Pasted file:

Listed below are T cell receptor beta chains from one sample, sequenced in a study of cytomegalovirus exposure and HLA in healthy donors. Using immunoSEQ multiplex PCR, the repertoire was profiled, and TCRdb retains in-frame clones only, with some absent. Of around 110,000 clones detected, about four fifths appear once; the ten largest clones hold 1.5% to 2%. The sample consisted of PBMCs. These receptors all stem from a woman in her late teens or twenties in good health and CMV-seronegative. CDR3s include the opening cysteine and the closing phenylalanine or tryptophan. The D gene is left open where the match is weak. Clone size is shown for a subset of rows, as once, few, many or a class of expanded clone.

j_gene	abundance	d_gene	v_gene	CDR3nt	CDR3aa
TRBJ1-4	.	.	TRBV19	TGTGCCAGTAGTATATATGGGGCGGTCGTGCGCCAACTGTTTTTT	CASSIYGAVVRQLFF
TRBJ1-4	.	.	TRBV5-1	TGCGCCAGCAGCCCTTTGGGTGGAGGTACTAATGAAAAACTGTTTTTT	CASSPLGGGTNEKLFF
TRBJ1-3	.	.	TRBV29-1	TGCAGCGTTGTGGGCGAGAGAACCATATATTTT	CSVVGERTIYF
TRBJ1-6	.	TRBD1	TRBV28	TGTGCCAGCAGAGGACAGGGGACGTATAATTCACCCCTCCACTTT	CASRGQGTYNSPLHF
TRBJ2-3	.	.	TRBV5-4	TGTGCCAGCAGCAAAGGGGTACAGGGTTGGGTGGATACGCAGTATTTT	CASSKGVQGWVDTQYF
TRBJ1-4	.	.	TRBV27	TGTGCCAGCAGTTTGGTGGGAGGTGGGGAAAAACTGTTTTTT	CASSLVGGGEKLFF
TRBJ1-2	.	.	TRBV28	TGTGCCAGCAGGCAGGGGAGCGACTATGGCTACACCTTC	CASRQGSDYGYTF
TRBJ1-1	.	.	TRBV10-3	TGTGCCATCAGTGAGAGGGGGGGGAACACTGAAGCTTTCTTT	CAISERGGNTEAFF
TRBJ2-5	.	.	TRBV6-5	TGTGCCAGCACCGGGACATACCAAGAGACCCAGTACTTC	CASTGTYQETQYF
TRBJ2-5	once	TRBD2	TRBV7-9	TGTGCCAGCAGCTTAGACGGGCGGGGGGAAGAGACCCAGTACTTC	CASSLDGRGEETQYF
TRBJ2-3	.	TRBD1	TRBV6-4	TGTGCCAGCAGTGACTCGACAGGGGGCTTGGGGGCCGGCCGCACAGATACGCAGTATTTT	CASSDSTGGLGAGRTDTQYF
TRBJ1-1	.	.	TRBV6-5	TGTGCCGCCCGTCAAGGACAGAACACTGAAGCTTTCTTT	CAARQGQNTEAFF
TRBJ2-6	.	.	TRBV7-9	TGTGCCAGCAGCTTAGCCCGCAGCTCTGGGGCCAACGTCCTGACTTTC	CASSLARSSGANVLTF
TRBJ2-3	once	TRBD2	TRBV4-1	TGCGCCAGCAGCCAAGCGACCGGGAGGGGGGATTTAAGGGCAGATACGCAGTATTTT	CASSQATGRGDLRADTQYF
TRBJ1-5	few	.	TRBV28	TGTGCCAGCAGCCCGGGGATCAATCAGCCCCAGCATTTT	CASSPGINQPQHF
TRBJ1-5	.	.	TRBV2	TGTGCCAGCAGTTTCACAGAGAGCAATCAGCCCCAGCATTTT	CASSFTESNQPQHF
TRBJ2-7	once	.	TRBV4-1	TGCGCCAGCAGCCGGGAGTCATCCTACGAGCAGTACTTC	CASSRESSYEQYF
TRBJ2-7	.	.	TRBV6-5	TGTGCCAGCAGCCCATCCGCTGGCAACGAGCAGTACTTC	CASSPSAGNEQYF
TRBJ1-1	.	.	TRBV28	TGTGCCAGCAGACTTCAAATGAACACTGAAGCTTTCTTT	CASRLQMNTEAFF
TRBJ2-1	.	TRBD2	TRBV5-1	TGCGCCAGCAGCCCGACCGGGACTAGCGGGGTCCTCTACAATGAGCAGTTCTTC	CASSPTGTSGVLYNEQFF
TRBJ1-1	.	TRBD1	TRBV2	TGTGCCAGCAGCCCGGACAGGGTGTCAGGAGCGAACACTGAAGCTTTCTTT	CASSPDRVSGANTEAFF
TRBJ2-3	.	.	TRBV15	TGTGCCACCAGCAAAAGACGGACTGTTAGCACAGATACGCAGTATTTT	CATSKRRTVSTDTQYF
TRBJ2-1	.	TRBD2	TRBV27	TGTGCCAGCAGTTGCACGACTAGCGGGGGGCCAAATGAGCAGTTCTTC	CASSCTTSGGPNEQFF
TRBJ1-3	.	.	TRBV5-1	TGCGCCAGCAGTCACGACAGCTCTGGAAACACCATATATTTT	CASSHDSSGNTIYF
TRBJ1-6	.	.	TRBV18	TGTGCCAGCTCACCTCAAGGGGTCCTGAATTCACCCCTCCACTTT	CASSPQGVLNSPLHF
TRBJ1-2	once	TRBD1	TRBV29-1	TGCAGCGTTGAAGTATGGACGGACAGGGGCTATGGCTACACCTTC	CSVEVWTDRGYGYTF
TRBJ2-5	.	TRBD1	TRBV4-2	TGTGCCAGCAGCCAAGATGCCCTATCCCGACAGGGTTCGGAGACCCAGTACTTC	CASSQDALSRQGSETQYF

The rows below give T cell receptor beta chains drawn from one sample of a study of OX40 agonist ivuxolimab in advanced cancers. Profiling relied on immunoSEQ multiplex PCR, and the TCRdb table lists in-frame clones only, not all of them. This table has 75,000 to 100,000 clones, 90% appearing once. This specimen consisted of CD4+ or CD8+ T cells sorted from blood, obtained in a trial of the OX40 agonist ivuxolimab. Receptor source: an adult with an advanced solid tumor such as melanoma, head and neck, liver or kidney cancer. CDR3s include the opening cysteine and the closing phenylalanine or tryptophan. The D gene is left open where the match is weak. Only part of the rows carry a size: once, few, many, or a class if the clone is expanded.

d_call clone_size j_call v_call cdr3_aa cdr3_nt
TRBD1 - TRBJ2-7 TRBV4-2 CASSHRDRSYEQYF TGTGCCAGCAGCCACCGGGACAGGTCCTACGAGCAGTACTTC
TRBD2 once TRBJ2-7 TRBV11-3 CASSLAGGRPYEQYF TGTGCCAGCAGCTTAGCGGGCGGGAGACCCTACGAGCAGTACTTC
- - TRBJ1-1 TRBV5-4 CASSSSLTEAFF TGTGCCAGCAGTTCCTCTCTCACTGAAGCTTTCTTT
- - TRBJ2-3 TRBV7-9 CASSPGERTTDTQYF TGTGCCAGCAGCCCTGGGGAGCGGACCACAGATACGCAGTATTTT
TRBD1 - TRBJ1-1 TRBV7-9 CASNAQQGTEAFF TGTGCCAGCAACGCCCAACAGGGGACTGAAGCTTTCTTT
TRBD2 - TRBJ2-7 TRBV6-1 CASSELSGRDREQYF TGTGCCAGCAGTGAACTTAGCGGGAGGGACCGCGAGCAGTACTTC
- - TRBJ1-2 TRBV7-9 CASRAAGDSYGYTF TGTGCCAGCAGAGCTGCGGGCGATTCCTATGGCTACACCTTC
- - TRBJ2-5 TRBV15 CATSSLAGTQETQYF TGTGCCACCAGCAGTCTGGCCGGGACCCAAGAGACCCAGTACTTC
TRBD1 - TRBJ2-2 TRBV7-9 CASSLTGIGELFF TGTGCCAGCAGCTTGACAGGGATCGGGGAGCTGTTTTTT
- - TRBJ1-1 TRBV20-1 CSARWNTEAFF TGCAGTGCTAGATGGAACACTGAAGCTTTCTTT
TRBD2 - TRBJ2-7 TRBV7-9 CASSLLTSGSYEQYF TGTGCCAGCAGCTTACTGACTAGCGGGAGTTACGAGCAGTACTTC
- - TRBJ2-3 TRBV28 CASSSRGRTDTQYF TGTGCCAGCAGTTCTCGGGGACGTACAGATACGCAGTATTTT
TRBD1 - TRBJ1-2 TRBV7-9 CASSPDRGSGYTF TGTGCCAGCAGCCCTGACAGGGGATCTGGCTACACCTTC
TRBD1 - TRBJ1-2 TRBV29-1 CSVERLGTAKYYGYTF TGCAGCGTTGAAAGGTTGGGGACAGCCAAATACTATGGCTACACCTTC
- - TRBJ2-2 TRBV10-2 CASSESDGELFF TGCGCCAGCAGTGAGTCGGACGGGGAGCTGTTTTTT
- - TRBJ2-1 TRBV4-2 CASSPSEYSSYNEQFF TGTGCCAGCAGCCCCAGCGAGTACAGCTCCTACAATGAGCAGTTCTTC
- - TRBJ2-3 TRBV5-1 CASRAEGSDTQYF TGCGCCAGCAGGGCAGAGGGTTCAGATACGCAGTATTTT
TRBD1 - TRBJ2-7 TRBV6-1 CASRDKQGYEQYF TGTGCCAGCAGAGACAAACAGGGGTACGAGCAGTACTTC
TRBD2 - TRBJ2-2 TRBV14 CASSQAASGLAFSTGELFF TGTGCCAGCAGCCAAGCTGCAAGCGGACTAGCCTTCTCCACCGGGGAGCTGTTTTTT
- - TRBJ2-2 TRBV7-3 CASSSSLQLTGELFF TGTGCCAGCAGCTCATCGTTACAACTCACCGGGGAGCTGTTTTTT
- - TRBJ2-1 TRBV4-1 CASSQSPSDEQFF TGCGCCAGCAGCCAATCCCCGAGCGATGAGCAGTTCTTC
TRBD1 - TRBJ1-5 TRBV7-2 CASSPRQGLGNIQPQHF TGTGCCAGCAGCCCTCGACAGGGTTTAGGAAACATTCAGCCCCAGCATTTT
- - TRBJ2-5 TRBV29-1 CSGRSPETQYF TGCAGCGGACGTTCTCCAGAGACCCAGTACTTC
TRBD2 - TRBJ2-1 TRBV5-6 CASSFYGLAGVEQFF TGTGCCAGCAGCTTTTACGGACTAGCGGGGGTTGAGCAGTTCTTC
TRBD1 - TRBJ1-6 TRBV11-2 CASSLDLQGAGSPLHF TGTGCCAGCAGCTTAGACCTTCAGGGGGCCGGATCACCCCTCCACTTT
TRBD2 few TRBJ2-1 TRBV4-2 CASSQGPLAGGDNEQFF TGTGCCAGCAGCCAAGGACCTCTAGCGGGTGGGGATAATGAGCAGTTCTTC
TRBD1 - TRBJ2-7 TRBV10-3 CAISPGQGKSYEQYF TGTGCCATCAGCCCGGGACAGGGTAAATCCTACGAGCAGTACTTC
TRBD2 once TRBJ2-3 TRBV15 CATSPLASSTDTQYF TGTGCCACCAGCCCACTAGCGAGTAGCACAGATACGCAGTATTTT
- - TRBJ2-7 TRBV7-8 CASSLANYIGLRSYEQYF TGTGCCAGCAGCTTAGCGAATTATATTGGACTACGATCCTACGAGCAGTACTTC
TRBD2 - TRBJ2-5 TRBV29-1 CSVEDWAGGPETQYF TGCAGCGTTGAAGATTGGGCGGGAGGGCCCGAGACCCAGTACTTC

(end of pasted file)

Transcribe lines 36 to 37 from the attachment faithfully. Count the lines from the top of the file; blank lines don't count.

TRBD1 - TRBJ1-1 TRBV7-9 CASNAQQGTEAFF TGTGCCAGCAACGCCCAACAGGGGACTGAAGCTTTCTTT
TRBD2 - TRBJ2-7 TRBV6-1 CASSELSGRDREQYF TGTGCCAGCAGTGAACTTAGCGGGAGGGACCGCGAGCAGTACTTC